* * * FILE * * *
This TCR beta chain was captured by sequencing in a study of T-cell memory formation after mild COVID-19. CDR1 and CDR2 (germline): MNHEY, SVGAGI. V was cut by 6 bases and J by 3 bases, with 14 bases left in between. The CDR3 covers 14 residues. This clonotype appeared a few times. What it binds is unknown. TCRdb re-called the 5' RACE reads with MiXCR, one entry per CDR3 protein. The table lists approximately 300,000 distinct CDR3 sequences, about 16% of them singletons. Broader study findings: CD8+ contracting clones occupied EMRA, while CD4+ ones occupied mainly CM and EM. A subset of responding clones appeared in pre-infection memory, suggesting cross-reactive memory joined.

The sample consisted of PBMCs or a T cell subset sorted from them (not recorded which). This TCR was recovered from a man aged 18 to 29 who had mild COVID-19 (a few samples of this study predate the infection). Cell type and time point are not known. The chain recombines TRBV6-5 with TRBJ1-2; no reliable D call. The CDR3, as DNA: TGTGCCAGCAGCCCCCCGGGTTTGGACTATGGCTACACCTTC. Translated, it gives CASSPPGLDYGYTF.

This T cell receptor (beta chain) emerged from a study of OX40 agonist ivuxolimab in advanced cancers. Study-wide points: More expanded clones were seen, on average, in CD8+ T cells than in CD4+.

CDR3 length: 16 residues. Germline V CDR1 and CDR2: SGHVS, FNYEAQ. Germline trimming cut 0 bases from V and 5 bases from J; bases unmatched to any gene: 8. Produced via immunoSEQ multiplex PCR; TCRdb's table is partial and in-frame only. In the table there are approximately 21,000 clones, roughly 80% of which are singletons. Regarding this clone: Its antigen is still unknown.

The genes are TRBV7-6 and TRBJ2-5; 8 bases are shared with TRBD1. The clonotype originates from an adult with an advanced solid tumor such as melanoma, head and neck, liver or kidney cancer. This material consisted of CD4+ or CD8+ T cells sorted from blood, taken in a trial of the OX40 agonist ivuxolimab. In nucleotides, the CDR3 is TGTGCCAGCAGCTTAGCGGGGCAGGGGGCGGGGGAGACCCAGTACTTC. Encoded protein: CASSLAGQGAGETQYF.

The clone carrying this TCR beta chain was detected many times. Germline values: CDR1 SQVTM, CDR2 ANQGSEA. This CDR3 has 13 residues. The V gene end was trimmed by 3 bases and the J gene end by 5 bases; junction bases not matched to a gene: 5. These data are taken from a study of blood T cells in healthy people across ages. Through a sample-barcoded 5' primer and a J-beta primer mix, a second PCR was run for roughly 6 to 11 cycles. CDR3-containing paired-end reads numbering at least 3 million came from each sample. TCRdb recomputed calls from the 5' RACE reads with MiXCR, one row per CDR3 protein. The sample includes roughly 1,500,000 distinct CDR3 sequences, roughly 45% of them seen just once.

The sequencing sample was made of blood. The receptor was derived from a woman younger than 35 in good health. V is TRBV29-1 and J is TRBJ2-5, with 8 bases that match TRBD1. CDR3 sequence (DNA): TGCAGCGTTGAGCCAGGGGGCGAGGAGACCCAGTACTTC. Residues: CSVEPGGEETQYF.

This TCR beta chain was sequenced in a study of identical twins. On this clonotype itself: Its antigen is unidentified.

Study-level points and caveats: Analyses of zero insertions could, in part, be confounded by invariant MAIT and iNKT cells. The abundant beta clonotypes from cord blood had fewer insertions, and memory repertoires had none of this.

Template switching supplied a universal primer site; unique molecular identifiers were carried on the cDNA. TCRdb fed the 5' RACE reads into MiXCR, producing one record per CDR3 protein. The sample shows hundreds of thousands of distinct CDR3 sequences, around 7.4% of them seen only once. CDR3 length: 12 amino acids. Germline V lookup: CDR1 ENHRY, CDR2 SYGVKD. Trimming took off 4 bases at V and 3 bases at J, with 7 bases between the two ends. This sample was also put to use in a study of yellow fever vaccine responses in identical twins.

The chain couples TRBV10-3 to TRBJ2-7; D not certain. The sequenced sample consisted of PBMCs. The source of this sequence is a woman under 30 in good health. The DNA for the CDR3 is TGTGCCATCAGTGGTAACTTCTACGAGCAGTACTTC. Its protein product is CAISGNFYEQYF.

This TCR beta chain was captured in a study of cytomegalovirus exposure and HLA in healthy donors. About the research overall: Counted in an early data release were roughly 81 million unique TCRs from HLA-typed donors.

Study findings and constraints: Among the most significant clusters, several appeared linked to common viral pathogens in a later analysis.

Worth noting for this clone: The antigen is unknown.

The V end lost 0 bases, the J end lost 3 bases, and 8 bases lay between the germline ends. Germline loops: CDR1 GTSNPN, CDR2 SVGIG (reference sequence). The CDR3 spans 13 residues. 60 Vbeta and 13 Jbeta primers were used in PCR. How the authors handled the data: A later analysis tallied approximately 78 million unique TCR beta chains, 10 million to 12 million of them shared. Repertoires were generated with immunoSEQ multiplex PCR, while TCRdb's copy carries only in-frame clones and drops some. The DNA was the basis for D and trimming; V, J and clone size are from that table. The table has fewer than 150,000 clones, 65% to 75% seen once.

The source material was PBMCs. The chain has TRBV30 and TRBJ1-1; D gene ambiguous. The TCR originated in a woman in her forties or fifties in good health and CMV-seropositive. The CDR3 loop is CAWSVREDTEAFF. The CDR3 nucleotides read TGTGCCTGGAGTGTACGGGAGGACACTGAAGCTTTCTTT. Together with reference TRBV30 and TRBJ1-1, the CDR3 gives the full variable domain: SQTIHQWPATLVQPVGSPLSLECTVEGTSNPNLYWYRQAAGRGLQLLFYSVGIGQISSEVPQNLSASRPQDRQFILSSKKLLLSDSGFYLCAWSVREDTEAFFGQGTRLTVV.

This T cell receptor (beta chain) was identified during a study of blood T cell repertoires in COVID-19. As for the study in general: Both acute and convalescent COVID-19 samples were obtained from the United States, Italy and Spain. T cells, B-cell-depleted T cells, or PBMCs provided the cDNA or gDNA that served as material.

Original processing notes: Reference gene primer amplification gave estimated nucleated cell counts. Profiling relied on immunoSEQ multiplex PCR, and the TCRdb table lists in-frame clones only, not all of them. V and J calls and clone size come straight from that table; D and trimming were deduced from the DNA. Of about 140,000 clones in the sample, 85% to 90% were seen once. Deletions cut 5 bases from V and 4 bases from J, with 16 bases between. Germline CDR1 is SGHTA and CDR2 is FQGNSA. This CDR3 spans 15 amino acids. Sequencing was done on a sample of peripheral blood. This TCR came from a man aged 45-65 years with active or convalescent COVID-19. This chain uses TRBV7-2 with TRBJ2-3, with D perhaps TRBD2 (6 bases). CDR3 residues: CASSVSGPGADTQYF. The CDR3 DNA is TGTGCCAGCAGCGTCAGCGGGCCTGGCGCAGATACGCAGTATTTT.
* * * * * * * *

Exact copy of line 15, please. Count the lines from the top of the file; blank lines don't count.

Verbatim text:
The V end lost 0 bases, the J end lost 3 bases, and 8 bases lay between the germline ends. Germline loops: CDR1 GTSNPN, CDR2 SVGIG (reference sequence). The CDR3 spans 13 residues. 60 Vbeta and 13 Jbeta primers were used in PCR. How the authors handled the data: A later analysis tallied approximately 78 million unique TCR beta chains, 10 million to 12 million of them shared. Repertoires were generated with immunoSEQ multiplex PCR, while TCRdb's copy carries only in-frame clones and drops some. The DNA was the basis for D and trimming; V, J and clone size are from that table. The table has fewer than 150,000 clones, 65% to 75% seen once.